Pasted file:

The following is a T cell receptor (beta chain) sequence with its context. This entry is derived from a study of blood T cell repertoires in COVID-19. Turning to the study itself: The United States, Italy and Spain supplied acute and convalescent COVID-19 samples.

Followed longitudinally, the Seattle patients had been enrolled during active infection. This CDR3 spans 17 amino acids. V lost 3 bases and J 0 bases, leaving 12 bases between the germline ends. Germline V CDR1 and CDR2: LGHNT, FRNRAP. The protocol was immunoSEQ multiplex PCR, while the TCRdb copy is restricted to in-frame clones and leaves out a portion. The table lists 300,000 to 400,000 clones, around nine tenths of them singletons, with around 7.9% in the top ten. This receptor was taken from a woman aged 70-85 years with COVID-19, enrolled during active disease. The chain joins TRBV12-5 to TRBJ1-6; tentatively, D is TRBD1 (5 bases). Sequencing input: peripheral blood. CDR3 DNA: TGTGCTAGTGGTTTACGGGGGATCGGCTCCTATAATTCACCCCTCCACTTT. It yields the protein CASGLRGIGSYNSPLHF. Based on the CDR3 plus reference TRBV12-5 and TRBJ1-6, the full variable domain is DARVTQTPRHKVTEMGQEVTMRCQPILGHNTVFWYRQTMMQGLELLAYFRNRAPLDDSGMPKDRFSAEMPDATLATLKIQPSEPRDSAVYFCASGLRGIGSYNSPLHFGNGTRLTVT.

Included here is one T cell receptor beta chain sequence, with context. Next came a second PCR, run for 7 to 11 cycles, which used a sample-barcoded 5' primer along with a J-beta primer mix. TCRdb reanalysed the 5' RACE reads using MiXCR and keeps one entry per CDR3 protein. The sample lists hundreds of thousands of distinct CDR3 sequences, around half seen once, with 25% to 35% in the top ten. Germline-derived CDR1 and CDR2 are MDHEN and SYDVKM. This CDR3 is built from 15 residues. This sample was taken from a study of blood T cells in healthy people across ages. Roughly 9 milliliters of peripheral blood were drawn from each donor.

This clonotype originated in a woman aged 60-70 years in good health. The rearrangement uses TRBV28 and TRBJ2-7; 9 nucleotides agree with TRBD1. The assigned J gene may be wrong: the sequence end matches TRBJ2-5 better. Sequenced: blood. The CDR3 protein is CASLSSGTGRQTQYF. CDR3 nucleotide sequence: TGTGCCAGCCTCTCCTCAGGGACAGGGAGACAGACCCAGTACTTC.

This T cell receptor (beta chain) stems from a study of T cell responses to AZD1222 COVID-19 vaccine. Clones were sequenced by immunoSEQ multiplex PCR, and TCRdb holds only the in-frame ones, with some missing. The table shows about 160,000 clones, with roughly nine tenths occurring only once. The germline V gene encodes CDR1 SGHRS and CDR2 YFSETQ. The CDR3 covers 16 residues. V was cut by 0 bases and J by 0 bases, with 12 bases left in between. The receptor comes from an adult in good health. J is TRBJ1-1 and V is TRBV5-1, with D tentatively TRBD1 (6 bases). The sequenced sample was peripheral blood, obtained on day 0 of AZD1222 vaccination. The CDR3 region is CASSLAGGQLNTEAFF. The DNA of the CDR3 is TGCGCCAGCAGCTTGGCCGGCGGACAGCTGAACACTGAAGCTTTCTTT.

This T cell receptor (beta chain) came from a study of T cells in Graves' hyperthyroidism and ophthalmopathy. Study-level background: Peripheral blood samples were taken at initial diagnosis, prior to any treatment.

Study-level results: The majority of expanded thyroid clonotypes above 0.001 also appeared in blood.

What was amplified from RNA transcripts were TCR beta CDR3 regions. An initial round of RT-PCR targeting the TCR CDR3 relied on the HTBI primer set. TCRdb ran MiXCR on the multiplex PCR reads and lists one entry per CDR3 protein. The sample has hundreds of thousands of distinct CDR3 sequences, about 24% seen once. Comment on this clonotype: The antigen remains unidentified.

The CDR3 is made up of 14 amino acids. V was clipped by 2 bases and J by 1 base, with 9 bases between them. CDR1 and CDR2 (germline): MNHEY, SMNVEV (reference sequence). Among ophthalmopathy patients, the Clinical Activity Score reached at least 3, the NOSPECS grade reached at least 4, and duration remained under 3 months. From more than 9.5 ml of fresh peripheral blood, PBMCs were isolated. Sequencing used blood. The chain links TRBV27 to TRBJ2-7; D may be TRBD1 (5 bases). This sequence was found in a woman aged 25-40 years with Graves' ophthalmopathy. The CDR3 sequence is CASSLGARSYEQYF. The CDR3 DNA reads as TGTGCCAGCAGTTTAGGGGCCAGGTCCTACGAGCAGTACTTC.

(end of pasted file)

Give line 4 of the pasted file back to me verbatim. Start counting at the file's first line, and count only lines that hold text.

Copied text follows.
This clonotype originated in a woman aged 60-70 years in good health. The rearrangement uses TRBV28 and TRBJ2-7; 9 nucleotides agree with TRBD1. The assigned J gene may be wrong: the sequence end matches TRBJ2-5 better. Sequenced: blood. The CDR3 protein is CASLSSGTGRQTQYF. CDR3 nucleotide sequence: TGTGCCAGCCTCTCCTCAGGGACAGGGAGACAGACCCAGTACTTC.